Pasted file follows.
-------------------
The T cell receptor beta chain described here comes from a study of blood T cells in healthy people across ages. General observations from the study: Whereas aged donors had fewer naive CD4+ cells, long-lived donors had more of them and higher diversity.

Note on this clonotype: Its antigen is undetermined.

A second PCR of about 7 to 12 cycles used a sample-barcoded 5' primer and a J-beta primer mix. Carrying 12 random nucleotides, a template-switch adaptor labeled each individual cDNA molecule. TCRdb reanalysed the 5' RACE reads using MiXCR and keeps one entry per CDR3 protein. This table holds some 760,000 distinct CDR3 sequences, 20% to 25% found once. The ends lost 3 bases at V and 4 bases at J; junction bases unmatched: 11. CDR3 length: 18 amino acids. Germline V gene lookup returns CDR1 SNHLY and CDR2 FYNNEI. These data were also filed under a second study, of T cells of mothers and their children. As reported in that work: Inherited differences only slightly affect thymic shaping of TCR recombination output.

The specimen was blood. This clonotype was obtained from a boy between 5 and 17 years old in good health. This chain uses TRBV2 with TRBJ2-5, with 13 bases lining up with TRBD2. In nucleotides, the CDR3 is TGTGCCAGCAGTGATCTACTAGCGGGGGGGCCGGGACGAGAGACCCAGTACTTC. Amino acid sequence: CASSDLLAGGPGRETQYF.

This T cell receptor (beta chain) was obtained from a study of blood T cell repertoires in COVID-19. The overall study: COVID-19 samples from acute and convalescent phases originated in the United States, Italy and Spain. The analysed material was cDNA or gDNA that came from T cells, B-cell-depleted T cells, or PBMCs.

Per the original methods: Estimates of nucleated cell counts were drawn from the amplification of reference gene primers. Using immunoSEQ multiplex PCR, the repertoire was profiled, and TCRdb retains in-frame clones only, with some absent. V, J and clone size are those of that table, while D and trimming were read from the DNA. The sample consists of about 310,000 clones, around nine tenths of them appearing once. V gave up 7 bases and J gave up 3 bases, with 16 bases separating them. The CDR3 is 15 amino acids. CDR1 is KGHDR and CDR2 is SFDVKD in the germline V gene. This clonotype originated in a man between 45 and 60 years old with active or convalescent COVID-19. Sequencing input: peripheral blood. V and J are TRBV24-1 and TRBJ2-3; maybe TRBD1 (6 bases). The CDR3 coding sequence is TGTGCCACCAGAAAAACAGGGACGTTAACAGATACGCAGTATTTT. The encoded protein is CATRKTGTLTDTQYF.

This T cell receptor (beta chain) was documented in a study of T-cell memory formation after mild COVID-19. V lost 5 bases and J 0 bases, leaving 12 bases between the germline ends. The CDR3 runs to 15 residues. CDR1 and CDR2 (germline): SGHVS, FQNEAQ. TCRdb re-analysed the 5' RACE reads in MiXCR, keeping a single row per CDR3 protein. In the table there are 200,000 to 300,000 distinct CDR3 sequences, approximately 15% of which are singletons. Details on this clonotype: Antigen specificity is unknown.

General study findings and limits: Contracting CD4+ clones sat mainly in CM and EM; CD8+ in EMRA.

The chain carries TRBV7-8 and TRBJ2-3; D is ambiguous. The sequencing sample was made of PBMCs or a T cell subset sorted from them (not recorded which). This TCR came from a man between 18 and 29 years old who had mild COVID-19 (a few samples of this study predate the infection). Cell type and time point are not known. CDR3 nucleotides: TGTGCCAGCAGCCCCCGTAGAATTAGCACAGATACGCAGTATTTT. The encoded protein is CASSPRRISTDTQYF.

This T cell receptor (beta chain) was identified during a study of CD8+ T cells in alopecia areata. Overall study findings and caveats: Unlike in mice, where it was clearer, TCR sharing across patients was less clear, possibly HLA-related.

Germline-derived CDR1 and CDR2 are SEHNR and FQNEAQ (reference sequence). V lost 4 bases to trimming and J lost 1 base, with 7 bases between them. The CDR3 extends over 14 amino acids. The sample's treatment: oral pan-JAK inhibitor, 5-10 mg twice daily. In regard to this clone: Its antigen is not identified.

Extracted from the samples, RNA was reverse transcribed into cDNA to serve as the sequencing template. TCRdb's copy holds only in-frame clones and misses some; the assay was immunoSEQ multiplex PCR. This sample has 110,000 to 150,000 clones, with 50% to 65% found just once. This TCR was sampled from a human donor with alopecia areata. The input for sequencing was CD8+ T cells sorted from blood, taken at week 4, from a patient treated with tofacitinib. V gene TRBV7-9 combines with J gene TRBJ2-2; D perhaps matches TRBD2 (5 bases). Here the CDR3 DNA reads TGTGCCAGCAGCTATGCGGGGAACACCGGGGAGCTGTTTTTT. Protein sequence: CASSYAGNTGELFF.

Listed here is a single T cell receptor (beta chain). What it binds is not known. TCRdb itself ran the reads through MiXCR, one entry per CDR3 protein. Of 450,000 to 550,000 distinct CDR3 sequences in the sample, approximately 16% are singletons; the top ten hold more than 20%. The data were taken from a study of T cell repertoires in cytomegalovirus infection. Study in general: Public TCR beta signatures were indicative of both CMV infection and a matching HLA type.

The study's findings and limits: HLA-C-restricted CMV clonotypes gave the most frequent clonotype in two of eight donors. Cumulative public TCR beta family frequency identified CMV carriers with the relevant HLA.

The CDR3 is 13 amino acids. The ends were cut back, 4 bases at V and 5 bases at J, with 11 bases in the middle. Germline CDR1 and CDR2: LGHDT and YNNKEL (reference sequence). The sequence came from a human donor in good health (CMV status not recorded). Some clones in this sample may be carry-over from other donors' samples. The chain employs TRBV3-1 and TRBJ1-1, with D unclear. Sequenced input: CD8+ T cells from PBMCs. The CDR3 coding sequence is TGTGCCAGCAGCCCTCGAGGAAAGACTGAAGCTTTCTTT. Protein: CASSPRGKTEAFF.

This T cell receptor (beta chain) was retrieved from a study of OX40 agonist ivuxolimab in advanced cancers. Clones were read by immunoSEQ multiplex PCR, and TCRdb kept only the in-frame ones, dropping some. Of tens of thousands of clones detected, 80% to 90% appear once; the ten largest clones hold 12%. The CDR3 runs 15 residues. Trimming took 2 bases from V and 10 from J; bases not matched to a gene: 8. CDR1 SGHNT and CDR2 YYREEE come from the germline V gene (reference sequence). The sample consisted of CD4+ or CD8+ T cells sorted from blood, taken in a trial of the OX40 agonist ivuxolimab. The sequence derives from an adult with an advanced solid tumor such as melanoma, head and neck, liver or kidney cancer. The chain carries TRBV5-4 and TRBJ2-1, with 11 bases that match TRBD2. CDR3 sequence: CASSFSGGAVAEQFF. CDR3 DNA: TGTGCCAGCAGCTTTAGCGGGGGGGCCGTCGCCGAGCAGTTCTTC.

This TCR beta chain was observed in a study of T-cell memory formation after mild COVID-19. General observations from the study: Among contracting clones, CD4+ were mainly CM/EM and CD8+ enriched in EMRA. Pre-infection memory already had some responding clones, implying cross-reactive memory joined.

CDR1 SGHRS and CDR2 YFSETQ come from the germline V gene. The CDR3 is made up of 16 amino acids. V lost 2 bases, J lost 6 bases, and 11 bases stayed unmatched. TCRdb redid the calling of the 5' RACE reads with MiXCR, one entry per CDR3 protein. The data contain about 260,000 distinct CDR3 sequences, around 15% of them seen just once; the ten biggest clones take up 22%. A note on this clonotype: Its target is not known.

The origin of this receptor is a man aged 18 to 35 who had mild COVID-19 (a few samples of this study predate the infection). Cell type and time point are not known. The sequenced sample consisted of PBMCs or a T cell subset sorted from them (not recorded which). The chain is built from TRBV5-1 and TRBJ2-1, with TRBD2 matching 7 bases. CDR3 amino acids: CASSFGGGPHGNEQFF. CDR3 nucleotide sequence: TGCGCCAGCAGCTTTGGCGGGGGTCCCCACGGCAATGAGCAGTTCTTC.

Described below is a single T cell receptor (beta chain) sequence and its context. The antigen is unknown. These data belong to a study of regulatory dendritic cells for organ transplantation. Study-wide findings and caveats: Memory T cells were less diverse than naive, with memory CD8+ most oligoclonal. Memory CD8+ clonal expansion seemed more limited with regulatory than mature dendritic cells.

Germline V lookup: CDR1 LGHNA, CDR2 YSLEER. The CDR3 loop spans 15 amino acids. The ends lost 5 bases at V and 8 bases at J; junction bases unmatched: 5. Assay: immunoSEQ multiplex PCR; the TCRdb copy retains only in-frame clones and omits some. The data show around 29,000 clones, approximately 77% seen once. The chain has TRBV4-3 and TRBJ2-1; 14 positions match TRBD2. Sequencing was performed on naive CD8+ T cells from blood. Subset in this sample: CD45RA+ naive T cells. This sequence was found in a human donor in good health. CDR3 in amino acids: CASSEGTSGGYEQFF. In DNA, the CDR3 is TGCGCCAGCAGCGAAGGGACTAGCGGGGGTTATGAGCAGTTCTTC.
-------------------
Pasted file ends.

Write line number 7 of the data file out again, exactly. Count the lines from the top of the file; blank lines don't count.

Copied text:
This T cell receptor (beta chain) was documented in a study of T-cell memory formation after mild COVID-19. V lost 5 bases and J 0 bases, leaving 12 bases between the germline ends. The CDR3 runs to 15 residues. CDR1 and CDR2 (germline): SGHVS, FQNEAQ. TCRdb re-analysed the 5' RACE reads in MiXCR, keeping a single row per CDR3 protein. In the table there are 200,000 to 300,000 distinct CDR3 sequences, approximately 15% of which are singletons. Details on this clonotype: Antigen specificity is unknown.